The Presidential Fellowship Program, inaugurated in the fall of 1984, is awarded to new PhD applicants, who have a record of excellence. Students must be appointed as a full teaching, graduate or research assistant.
Babak Barghchi, a native of Mashhad, Iran, is a PhD student in the language education and multilingualism program. He received both his bachelor’s degree in English literature and master’s degree in TESOL from the Ferdowsi University of Mashhad. Barghchi has worked as an English foreign language teacher, TESOL trainer, translator and educational advisor, and chose GSE because of its vibrant environment with world-class scholars. He aspires to be a researcher in educational linguistics and believes that multiculturalism and multilingualism are potent forces that enrich our lives and foster peace.
A native of St. Louis, Mo., Emil Beckford is a student in the combined doctoral program in counseling psychology and school psychology. He received his bachelor’s degree from Yale University in psychology. He recently served as a research assistant for the Adolescent Brain Cognitive Development (ABCD) Study, where he interviewed 11-15-year-old children about their physical and mental health, cultural and environmental factors and technology use, and assisted with their MRI scans. Beckford chose GSE because of its strong integration of research and applied skills. He hopes to have a career focused on helping queer people of color through practicing and community-based participatory research.
Bingwan Tian, a native of Shanxi, China, is a doctoral student in the educational culture, policy and society program. She earned her bachelor’s degree in Chinese as a second language from Zhejiang University and a master’s degree in comparative literature and world literature from Nanjing University. She chose to complete her PhD at GSE because the school makes her feel like she can make a difference in the world, and she wants to learn in an academic community with great diversity. She hopes to explore the dynamics of education from the perspective of sociology and anthropology, while making a difference in the education field.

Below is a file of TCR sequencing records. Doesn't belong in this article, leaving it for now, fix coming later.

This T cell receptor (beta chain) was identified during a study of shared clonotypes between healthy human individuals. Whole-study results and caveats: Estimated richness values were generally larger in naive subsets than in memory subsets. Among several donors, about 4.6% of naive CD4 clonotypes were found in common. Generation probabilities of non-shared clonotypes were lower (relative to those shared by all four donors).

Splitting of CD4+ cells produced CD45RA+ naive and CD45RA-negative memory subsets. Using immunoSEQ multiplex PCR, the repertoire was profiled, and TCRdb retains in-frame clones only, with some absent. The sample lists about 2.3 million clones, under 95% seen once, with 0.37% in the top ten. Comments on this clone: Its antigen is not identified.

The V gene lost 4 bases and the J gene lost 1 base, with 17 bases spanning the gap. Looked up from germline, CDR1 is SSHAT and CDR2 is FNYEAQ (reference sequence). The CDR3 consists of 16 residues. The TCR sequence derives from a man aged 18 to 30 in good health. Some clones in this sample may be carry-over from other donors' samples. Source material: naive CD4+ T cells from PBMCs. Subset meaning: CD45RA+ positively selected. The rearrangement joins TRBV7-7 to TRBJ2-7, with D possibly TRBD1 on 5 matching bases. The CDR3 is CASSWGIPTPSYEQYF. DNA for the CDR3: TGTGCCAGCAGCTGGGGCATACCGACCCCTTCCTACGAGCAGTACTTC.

Jean A. Barrett, EdD ‘65, EdM ‘56, established the Louise Annie Gillespie Scholarship in honor of her mother, who immigrated to the United States and encouraged her three daughters to pursue their higher education aspirations. The scholarship is awarded to a female GSE student who is the daughter of a woman who immigrated to the U.S.
Educational psychology and quantitative methods doctoral student Chantal Tan, BA ’19, a native of Singapore, earned a bachelor’s degree in psychology at UB. She chose GSE because of its focus on research and its dedication to student diversity. To move to Buffalo to study, Tan made great sacrifices. The Gillespie Scholarship will assist her with some of the challenges she faces while allowing her to pursue a PhD with confidence. Tan’s ambition is to improve cultural diversity within educational practices, close achievement gaps and help schools promote student learning with personalized interventions.